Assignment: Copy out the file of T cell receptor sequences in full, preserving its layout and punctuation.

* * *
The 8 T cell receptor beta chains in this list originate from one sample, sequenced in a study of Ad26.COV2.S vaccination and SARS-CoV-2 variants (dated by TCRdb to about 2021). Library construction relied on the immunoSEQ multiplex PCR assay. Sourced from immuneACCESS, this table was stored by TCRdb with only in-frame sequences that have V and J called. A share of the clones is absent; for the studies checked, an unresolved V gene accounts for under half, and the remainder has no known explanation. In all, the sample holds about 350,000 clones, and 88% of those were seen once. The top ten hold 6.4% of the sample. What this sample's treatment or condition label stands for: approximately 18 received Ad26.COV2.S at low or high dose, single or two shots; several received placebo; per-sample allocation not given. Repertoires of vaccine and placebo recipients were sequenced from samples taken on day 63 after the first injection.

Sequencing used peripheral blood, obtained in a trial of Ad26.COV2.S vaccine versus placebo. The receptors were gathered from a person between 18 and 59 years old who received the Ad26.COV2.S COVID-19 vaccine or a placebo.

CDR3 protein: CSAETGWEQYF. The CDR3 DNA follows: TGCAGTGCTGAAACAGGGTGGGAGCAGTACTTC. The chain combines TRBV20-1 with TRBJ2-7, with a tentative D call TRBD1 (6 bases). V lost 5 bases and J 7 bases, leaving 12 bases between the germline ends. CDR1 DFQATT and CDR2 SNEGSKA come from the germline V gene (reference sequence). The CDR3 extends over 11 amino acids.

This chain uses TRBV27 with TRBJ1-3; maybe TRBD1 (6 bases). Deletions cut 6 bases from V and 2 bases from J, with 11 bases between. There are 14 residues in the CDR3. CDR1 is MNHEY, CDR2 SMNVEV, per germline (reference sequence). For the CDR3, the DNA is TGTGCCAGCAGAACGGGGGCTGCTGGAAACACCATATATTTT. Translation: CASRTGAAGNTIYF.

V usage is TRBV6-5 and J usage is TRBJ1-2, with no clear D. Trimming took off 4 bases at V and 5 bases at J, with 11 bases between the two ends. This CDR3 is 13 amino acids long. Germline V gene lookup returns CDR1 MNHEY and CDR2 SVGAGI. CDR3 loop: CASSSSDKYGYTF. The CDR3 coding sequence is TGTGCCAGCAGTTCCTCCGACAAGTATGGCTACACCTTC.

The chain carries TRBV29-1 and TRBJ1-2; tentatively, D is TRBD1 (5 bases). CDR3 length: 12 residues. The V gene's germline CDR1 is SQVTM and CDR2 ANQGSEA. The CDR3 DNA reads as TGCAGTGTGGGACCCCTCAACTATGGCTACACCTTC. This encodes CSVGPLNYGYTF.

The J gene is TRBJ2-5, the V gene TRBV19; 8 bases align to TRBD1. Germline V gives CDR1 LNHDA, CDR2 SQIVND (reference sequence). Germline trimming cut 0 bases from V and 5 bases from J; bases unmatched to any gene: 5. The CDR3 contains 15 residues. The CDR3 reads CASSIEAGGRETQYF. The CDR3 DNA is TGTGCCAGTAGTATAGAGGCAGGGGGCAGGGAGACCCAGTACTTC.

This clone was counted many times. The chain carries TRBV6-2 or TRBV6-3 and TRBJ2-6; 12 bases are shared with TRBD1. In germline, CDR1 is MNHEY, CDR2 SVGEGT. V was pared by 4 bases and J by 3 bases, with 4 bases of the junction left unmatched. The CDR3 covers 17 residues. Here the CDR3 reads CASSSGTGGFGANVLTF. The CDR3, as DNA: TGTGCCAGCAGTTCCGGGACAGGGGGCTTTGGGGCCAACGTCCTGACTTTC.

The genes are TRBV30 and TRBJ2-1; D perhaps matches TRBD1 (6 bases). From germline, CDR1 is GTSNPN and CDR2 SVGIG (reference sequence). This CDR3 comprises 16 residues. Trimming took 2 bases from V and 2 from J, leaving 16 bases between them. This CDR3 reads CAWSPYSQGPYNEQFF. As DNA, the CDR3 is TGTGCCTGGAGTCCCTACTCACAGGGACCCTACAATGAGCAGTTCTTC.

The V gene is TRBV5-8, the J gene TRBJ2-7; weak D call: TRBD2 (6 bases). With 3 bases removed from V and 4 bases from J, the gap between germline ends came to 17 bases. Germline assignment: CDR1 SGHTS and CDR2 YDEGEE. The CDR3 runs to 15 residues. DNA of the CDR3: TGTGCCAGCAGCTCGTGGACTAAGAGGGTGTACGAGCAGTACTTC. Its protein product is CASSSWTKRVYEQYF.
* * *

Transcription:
The 8 T cell receptor beta chains in this list originate from one sample, sequenced in a study of Ad26.COV2.S vaccination and SARS-CoV-2 variants (dated by TCRdb to about 2021). Library construction relied on the immunoSEQ multiplex PCR assay. Sourced from immuneACCESS, this table was stored by TCRdb with only in-frame sequences that have V and J called. A share of the clones is absent; for the studies checked, an unresolved V gene accounts for under half, and the remainder has no known explanation. In all, the sample holds about 350,000 clones, and 88% of those were seen once. The top ten hold 6.4% of the sample. What this sample's treatment or condition label stands for: approximately 18 received Ad26.COV2.S at low or high dose, single or two shots; several received placebo; per-sample allocation not given. Repertoires of vaccine and placebo recipients were sequenced from samples taken on day 63 after the first injection.

Sequencing used peripheral blood, obtained in a trial of Ad26.COV2.S vaccine versus placebo. The receptors were gathered from a person between 18 and 59 years old who received the Ad26.COV2.S COVID-19 vaccine or a placebo.

CDR3 protein: CSAETGWEQYF. The CDR3 DNA follows: TGCAGTGCTGAAACAGGGTGGGAGCAGTACTTC. The chain combines TRBV20-1 with TRBJ2-7, with a tentative D call TRBD1 (6 bases). V lost 5 bases and J 7 bases, leaving 12 bases between the germline ends. CDR1 DFQATT and CDR2 SNEGSKA come from the germline V gene (reference sequence). The CDR3 extends over 11 amino acids.

This chain uses TRBV27 with TRBJ1-3; maybe TRBD1 (6 bases). Deletions cut 6 bases from V and 2 bases from J, with 11 bases between. There are 14 residues in the CDR3. CDR1 is MNHEY, CDR2 SMNVEV, per germline (reference sequence). For the CDR3, the DNA is TGTGCCAGCAGAACGGGGGCTGCTGGAAACACCATATATTTT. Translation: CASRTGAAGNTIYF.

V usage is TRBV6-5 and J usage is TRBJ1-2, with no clear D. Trimming took off 4 bases at V and 5 bases at J, with 11 bases between the two ends. This CDR3 is 13 amino acids long. Germline V gene lookup returns CDR1 MNHEY and CDR2 SVGAGI. CDR3 loop: CASSSSDKYGYTF. The CDR3 coding sequence is TGTGCCAGCAGTTCCTCCGACAAGTATGGCTACACCTTC.

The chain carries TRBV29-1 and TRBJ1-2; tentatively, D is TRBD1 (5 bases). CDR3 length: 12 residues. The V gene's germline CDR1 is SQVTM and CDR2 ANQGSEA. The CDR3 DNA reads as TGCAGTGTGGGACCCCTCAACTATGGCTACACCTTC. This encodes CSVGPLNYGYTF.

The J gene is TRBJ2-5, the V gene TRBV19; 8 bases align to TRBD1. Germline V gives CDR1 LNHDA, CDR2 SQIVND (reference sequence). Germline trimming cut 0 bases from V and 5 bases from J; bases unmatched to any gene: 5. The CDR3 contains 15 residues. The CDR3 reads CASSIEAGGRETQYF. The CDR3 DNA is TGTGCCAGTAGTATAGAGGCAGGGGGCAGGGAGACCCAGTACTTC.

This clone was counted many times. The chain carries TRBV6-2 or TRBV6-3 and TRBJ2-6; 12 bases are shared with TRBD1. In germline, CDR1 is MNHEY, CDR2 SVGEGT. V was pared by 4 bases and J by 3 bases, with 4 bases of the junction left unmatched. The CDR3 covers 17 residues. Here the CDR3 reads CASSSGTGGFGANVLTF. The CDR3, as DNA: TGTGCCAGCAGTTCCGGGACAGGGGGCTTTGGGGCCAACGTCCTGACTTTC.

The genes are TRBV30 and TRBJ2-1; D perhaps matches TRBD1 (6 bases). From germline, CDR1 is GTSNPN and CDR2 SVGIG (reference sequence). This CDR3 comprises 16 residues. Trimming took 2 bases from V and 2 from J, leaving 16 bases between them. This CDR3 reads CAWSPYSQGPYNEQFF. As DNA, the CDR3 is TGTGCCTGGAGTCCCTACTCACAGGGACCCTACAATGAGCAGTTCTTC.

The V gene is TRBV5-8, the J gene TRBJ2-7; weak D call: TRBD2 (6 bases). With 3 bases removed from V and 4 bases from J, the gap between germline ends came to 17 bases. Germline assignment: CDR1 SGHTS and CDR2 YDEGEE. The CDR3 runs to 15 residues. DNA of the CDR3: TGTGCCAGCAGCTCGTGGACTAAGAGGGTGTACGAGCAGTACTTC. Its protein product is CASSSWTKRVYEQYF.